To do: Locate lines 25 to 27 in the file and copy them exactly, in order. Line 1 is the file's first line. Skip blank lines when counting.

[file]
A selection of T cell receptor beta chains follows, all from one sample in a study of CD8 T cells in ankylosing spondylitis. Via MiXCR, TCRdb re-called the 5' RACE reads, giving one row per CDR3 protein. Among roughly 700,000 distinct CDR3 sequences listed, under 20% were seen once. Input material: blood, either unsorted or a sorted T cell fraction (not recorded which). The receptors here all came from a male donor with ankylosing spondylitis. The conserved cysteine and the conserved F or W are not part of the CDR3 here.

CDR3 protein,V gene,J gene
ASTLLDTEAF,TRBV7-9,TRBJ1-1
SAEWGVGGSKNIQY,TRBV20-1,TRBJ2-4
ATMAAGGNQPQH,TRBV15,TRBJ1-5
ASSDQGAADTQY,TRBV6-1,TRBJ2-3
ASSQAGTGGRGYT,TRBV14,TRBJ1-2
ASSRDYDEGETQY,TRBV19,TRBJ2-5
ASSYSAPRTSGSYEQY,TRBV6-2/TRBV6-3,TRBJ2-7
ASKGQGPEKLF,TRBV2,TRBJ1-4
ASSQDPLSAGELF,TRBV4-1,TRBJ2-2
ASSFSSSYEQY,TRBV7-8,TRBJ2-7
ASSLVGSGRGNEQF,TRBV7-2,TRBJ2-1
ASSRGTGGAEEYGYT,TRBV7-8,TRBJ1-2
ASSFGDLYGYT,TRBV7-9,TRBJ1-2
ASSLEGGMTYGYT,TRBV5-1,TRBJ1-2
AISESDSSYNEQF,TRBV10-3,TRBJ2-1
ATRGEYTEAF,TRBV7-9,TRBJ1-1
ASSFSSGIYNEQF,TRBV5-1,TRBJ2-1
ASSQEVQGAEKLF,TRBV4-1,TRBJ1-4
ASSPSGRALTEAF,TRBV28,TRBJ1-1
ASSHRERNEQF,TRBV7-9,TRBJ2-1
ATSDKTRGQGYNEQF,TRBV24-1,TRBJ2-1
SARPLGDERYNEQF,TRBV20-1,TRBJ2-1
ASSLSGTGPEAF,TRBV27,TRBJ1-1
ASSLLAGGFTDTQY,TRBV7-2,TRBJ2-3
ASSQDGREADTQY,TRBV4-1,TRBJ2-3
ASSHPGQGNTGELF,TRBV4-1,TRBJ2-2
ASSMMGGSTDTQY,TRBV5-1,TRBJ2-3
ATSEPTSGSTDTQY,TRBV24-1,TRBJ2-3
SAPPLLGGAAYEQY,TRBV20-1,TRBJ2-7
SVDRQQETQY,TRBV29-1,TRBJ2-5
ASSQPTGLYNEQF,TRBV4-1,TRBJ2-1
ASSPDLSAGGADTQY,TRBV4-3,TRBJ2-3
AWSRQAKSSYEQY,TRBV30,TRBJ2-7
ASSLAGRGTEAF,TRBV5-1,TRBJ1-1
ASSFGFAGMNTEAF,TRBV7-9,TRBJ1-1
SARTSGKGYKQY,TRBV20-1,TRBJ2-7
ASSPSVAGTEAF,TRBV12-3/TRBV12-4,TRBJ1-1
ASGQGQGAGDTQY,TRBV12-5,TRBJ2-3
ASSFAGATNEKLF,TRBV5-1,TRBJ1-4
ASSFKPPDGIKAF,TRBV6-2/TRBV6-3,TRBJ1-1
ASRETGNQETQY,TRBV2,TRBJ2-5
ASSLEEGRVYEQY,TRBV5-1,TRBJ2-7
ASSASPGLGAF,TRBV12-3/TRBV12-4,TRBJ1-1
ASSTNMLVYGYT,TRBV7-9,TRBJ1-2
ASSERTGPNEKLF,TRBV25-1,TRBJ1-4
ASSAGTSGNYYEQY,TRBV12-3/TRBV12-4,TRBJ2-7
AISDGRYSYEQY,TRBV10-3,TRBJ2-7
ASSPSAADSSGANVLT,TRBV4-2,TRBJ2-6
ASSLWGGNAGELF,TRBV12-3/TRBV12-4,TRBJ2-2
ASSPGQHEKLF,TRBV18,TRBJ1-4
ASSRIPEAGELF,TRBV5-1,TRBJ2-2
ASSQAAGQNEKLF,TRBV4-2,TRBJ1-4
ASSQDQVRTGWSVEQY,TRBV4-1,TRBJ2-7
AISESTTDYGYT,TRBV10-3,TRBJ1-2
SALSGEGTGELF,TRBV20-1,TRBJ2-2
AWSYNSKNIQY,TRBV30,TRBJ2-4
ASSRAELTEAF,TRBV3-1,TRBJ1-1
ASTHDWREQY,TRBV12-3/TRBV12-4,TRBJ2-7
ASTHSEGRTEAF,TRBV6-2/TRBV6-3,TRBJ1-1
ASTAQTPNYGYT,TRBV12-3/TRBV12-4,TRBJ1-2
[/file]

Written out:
ASSLSGTGPEAF,TRBV27,TRBJ1-1
ASSLLAGGFTDTQY,TRBV7-2,TRBJ2-3
ASSQDGREADTQY,TRBV4-1,TRBJ2-3